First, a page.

Kharcho (ხარჩო) is a traditional Georgian meaty soup or stew. It is usually made with beef or chicken, but can also be made with other meats and poultry. Depending on the region, its consistency may vary. Imeretian cooks prefer their kharcho thinner and spicier. Megrels, who use walnuts in every other dish, make a thicker version with chopped nuts. When kharcho is served as a soup, it usually contains rice. There are also recipes without rice — stewed meat with a thick and aromatic walnut sauce. Some recipes list tomatoes or tomato paste among their ingredients. Follow them and the color of your kharcho will be shades of red. Other recipes feature plenty of fresh herbs and, as a result, somewhat green kharcho.

There are many recipes, many variations. What similar characteristics make them all “kharcho”?

Meat. The original full name of this dish in Georgian is “dzerokhis khortsi kharshot” or “beef soup”. Beef is one of the three traditional main ingredients of the dish. It is possible to make a very tasty and aromatic vegetarian version of rice and walnuts soup, but naming it “kharcho” is not appropriate. It sounds the same as “vegetarian chicken soup”.

Based on my experience, the best cuts for this soup are sirloin or flat iron steak. Beautifully marbled, not overcooked, naturally sweet and juicy, they are the best partners for the fruity tartness and herbal spiciness of this soup.

Tkemali. Tkemali (ტყემალი) is the Georgian name for a sour plum known as cherry or myrobalan plum (lat. Prunus cerasifera). Famous pungently tart Georgian sauce Tkemali is made of this plum puree mixed with herbs and spices. In this soup, tkemali is used in a form of fruit leather, tklapi. Tkemali tklapi is extremely difficult to find in the U.S. I was lucky to have a friend who sent me a box of authentic Georgian tklapi as a gift.

The easiest substitutions for tkemali are pomegranate syrup (no sugar added) or tamarind pulp. My experiments with fine sour plum paste by Shemshad were also successful. When substituting tkemali, adjust the acidity of kharcho to your taste. It should be pronounced and delicate at the same time.

Walnuts. Walnuts give the depth to this dish. They round up all the flavors, make it hearty and rich. I like to use them toasted for more flavor.

Spices and herbs. There is a Georgian spice mix for this soup — kharchos-suneli. The easiest way to create an authentic flavor is to order this mix online at Their kharcho seasoning mix includes: utskho suneli (blue fenugreek), fennel, coriander, celery, parsley, Georgian saffron (marigold), Georgian bay leaf, red pepper, black pepper, dry onion, dry garlic.

A shorter list of spices should include freshly ground coriander, bay leaf, red pepper, and black pepper. Adding blue fenugreek makes a lot of difference, but it is difficult to find outside Georgia. You can buy it at

Blue fenugreek (Trigonella caerulea, უცხო სუნელი – utskho suneli) is a relative to a more widely known fenugreek (Trigonella foenum-graecum). So, ground regular fenugreek seeds and leaves can be used as a substitute. In this case, ground seeds should be cooked with onions (to remove their natural bitterness), and ground dry leaves added at the end of cooking.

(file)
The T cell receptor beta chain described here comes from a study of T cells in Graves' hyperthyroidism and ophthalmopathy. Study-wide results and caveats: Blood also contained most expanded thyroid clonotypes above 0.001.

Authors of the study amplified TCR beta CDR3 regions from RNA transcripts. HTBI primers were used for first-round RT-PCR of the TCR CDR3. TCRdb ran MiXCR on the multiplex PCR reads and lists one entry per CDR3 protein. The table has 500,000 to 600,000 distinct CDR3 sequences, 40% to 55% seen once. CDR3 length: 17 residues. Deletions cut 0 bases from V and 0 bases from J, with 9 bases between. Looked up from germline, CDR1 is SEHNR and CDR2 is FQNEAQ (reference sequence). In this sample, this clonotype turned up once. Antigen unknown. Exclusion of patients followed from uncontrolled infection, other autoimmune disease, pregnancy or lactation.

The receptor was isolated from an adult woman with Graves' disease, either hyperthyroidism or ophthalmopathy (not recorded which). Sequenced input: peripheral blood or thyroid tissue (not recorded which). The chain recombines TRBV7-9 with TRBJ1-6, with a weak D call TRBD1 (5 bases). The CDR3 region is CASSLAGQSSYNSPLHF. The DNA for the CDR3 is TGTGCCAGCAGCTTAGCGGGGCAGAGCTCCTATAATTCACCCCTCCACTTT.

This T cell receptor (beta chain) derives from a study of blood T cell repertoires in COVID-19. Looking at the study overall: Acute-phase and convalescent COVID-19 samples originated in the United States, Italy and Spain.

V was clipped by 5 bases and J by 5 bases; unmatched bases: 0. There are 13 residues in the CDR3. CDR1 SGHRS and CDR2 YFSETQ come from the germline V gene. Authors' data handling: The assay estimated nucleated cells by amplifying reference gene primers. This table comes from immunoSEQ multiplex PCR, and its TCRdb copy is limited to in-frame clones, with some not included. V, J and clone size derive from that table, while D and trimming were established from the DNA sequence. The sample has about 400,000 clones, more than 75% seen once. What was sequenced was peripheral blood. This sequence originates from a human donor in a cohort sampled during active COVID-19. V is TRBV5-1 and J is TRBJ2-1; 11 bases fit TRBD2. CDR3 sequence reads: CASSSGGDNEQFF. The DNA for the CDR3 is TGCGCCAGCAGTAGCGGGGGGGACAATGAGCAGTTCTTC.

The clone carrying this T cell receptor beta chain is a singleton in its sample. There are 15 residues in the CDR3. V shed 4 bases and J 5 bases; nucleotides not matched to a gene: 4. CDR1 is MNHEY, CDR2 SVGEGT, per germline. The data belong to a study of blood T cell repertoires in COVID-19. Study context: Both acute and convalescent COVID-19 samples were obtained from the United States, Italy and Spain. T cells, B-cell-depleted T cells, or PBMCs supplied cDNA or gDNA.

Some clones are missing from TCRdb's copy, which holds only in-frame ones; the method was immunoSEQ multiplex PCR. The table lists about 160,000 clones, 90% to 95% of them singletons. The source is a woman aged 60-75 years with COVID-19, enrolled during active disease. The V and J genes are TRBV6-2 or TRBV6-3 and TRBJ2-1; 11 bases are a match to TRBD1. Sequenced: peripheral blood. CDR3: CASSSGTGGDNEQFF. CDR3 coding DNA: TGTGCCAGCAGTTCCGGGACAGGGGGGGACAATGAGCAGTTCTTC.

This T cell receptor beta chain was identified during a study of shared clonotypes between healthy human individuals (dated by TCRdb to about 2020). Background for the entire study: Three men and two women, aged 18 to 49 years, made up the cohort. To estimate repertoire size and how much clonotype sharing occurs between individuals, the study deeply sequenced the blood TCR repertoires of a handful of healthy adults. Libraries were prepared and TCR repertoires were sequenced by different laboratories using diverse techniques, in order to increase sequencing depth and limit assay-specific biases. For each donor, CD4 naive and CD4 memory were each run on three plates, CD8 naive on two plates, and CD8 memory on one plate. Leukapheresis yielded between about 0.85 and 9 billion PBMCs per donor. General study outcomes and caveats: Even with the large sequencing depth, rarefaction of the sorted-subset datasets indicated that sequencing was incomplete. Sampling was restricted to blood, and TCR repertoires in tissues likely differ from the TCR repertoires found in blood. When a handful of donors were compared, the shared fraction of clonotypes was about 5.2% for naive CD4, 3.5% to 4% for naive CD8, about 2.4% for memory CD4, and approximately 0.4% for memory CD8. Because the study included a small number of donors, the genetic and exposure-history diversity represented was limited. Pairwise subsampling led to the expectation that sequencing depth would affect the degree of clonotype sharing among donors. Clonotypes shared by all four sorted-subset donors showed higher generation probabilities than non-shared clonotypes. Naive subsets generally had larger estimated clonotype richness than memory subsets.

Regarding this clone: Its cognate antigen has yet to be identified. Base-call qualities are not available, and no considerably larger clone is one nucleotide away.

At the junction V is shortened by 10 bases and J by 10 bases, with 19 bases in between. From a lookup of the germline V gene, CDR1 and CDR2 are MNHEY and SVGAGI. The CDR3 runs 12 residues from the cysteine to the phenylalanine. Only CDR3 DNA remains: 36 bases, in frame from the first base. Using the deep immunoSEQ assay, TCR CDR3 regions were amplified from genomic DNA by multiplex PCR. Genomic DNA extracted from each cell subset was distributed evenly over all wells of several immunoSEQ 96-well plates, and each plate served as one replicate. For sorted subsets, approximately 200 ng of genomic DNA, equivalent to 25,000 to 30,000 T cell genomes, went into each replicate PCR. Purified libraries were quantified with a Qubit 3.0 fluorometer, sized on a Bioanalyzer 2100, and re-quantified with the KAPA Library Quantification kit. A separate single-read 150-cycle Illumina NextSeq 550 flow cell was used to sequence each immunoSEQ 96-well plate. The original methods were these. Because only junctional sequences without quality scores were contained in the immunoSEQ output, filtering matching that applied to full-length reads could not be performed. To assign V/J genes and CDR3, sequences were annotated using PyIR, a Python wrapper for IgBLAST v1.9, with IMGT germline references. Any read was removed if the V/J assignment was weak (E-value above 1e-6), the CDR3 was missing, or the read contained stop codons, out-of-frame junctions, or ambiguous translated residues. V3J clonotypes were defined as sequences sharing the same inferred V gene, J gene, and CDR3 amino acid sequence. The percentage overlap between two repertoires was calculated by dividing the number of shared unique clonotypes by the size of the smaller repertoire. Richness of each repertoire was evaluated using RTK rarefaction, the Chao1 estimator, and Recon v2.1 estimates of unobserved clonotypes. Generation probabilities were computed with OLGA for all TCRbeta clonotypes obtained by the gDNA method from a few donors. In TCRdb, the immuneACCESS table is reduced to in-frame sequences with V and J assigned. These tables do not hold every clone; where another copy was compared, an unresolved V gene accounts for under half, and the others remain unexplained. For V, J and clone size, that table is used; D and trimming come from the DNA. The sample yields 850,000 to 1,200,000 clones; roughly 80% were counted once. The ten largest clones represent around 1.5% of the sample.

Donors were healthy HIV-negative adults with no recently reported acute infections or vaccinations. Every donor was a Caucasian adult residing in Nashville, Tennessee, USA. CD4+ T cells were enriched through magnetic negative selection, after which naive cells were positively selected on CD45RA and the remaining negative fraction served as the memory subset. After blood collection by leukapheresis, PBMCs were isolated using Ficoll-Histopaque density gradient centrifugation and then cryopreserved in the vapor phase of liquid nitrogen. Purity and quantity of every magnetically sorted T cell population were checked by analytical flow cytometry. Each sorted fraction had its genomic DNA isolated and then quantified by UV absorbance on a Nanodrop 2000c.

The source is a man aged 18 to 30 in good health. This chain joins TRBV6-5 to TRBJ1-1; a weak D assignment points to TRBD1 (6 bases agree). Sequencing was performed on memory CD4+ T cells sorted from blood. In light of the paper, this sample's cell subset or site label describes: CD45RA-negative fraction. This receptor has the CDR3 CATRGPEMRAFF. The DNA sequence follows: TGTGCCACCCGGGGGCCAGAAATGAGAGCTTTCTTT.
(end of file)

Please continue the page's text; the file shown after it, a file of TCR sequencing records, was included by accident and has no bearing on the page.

Read more about Georgian herbs and spices.

In my version of kharcho, I only use parsley and cilantro fresh, because I have the whole nine yards of dry spices available. If your list of spices is short, go for additional fresh herbs — add a little bit of tarragon, mint, basil, and oregano. They will make up for the missing flavors.

Megrelian Kharcho

Prep Time20 mins
Cook Time20 mins
Total Time55 mins
Course: Main Dish, Soup
Cuisine: Georgian
Keyword: beef, fruit, greens, herb, recipe, soup, spiced, walnut
Servings: 3 portions
Calories: 575kcal



  • 1 oz sour plum fruit leather tkemali tklapi, adjust to your taste
  • 4 oz red onion
  • 2 garlic cloves
  • 1 tsp walnut oil
  • 1 quart beef stock
  • 10 oz beef bite size slices
  • 2.5 oz walnuts shelled
  • 3 oz long-grain rice
  • 1 bunch parsley
  • 1 bunch cilantro
  • 1/2 serrano adjust to your taste

spices and herbs

  • 1/4 tsp coriander ground
  • 1/4 tsp blue fenugreek or regular fenugreek seeds and leaves
  • 1/2 tsp marigold
  • 1/4 tsp dry red chili ground, adjust to your taste
  • 1/4 tsp black pepper ground
  • 1 bay leaf
  • 1 tsp kosher salt adjust to your taste


  • Cut tklapi to pieces and add about ¼ cup of hot (205F) water, just to cover tklapi. Leave it for 15-20 minutes to hydrate.
  • Wash the herbs. Tie parsley and cilantro stems with a cooking string into two bundles. Cut off the leaves and roughly chop them. Now, you have two 2” long bundles of stems and two piles of parsley and cilantro leaves.
  • Peel and dice red onion. Cut chili pepper, remove seeds and membranes, and dice. Sauté onions and chili in walnut oil on medium heat.
  • Cut beef to bite-size pieces and add to the onions. Turn heat to high and cook meat for a few minutes, stirring.
  • Add cold stock, rice, salt, and herb bundles. Bring to the boiling; lower the heat to minimum, and cook for about 10-12 minutes, till rice is almost done.
    Cooking Kharcho
  • Heat the skillet. Using food processor, pulse walnuts to break them to pea-size pieces. Toast them on hot skillet, stirring, for a minute till fragrant. Return them to the food processor jar; add cilantro and parsley leaves, garlic, softened tkemali tklapi, and spices. Process it to a pesto-like paste.
    Kharcho paste
  • When rice is almost done, remove the herb bundles, mix in the paste, and bring to the final boiling. Turn of the heat and serve piping hot.


Georgian spices in the U.S. on
Shemshed's fine sour plum paste on


Calories: 575kcal | Carbohydrates: 40g | Protein: 23g | Fat: 37g | Saturated Fat: 10g | Polyunsaturated Fat: 13g | Monounsaturated Fat: 11g | Cholesterol: 67mg | Sodium: 1640mg | Potassium: 505mg | Fiber: 3g | Sugar: 8g

Megrelian Kharcho